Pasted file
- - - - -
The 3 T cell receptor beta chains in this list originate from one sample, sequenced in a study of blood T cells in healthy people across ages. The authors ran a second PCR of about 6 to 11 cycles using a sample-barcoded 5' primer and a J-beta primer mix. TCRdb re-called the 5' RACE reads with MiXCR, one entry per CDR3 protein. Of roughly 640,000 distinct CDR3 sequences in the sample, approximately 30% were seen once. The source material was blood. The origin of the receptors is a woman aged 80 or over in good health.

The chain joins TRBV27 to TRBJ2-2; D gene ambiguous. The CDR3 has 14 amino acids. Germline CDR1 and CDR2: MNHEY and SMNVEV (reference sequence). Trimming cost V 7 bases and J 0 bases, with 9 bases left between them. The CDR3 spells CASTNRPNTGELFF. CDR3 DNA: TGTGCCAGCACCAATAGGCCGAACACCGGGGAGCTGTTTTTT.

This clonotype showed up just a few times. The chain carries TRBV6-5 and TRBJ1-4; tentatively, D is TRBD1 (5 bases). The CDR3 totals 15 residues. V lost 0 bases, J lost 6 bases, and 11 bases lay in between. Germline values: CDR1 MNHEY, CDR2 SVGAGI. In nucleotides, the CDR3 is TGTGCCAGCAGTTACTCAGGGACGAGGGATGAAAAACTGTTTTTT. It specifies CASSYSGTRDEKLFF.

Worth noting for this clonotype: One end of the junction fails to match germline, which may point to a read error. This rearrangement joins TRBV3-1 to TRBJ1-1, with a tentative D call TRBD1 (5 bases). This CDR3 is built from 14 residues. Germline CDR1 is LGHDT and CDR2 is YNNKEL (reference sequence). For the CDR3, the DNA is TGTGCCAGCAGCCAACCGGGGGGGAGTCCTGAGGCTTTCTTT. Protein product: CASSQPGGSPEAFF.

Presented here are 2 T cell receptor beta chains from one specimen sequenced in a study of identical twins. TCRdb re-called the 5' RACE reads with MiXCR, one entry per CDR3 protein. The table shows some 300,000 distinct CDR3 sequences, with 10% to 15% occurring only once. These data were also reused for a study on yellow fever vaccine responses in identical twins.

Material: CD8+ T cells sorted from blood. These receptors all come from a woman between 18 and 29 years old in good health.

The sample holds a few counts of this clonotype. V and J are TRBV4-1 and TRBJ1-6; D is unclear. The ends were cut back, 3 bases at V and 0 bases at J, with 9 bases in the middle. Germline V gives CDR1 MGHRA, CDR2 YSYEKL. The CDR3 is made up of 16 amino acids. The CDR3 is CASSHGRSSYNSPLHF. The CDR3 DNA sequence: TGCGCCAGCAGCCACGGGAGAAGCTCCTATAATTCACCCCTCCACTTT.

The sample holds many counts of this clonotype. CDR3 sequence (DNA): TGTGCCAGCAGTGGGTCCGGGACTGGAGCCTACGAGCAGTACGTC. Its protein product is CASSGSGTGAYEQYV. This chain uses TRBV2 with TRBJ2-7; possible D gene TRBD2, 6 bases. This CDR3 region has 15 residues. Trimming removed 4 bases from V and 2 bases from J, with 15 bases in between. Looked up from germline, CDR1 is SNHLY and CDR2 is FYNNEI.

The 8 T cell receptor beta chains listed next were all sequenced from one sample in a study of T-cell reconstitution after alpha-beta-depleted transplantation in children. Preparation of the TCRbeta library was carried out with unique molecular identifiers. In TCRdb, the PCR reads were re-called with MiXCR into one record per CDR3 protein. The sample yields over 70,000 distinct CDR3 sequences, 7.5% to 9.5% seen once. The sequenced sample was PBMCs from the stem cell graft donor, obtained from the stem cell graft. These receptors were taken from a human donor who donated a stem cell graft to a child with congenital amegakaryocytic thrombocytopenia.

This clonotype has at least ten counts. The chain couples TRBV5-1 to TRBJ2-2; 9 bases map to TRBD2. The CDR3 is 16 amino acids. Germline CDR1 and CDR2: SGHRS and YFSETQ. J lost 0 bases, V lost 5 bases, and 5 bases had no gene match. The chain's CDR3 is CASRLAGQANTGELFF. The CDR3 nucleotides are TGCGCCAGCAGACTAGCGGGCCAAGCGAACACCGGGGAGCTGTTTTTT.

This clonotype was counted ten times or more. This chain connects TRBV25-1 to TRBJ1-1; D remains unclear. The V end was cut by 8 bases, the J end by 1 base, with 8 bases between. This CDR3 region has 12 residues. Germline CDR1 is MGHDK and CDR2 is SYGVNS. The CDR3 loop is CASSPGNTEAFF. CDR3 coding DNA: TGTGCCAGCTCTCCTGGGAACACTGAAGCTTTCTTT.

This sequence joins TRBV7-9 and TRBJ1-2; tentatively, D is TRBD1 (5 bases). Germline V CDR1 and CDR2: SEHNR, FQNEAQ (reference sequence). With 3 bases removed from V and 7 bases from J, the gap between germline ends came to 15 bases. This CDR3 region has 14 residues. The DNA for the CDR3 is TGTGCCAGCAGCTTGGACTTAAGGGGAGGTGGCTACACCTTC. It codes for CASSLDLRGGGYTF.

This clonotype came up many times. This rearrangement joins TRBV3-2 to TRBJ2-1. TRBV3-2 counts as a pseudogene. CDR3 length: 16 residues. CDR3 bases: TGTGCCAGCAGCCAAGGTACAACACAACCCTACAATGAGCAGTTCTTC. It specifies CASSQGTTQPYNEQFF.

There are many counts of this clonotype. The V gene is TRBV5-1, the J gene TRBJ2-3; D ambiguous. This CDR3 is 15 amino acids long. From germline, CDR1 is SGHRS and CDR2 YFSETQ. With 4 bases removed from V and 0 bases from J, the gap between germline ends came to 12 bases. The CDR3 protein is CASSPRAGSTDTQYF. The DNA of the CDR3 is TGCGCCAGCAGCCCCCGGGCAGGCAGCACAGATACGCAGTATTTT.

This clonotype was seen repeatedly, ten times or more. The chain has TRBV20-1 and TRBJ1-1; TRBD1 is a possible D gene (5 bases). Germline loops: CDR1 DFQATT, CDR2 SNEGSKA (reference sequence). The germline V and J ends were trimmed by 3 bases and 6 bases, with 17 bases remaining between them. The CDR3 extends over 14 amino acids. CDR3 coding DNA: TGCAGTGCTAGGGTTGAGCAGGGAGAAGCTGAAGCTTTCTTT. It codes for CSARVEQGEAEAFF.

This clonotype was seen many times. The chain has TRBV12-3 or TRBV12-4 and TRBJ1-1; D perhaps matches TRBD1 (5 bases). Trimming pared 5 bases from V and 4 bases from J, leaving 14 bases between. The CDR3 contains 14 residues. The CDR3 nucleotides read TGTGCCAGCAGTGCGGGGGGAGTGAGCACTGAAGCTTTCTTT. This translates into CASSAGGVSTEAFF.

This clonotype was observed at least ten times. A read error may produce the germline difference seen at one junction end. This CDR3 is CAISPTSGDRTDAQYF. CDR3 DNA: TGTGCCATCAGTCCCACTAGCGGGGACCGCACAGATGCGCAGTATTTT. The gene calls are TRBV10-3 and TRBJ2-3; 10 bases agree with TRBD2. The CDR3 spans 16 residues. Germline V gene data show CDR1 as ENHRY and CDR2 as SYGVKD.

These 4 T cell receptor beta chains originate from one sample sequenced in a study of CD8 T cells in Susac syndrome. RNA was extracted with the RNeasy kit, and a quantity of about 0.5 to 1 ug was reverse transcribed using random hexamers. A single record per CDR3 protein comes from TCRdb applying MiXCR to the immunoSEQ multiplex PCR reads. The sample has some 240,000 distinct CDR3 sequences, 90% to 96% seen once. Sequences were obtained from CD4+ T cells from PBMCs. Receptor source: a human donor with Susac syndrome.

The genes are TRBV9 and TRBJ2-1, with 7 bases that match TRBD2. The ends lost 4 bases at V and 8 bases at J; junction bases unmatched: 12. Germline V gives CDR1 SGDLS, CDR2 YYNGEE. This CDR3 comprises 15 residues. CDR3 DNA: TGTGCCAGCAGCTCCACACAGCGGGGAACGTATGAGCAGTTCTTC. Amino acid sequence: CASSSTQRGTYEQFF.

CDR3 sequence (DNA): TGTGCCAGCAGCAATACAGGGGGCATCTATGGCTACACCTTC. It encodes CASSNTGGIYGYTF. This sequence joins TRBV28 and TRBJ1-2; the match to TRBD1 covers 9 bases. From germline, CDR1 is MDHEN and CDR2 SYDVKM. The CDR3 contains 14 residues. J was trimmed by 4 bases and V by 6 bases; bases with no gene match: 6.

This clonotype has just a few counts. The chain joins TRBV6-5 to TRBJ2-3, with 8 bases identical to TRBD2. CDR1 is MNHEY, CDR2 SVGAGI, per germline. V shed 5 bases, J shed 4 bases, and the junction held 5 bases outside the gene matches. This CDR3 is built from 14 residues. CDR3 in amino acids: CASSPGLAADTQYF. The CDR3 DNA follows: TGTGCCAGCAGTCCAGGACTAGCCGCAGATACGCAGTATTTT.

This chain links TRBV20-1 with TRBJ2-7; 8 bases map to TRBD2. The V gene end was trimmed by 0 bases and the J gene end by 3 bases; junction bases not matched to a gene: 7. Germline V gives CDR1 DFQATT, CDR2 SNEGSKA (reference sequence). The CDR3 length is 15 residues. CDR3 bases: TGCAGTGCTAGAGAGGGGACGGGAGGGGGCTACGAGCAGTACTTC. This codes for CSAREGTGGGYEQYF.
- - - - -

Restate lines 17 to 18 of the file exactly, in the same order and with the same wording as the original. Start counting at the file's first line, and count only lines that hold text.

This clonotype was observed at least ten times. A read error may produce the germline difference seen at one junction end. This CDR3 is CAISPTSGDRTDAQYF. CDR3 DNA: TGTGCCATCAGTCCCACTAGCGGGGACCGCACAGATGCGCAGTATTTT. The gene calls are TRBV10-3 and TRBJ2-3; 10 bases agree with TRBD2. The CDR3 spans 16 residues. Germline V gene data show CDR1 as ENHRY and CDR2 as SYGVKD.

These 4 T cell receptor beta chains originate from one sample sequenced in a study of CD8 T cells in Susac syndrome. RNA was extracted with the RNeasy kit, and a quantity of about 0.5 to 1 ug was reverse transcribed using random hexamers. A single record per CDR3 protein comes from TCRdb applying MiXCR to the immunoSEQ multiplex PCR reads. The sample has some 240,000 distinct CDR3 sequences, 90% to 96% seen once. Sequences were obtained from CD4+ T cells from PBMCs. Receptor source: a human donor with Susac syndrome.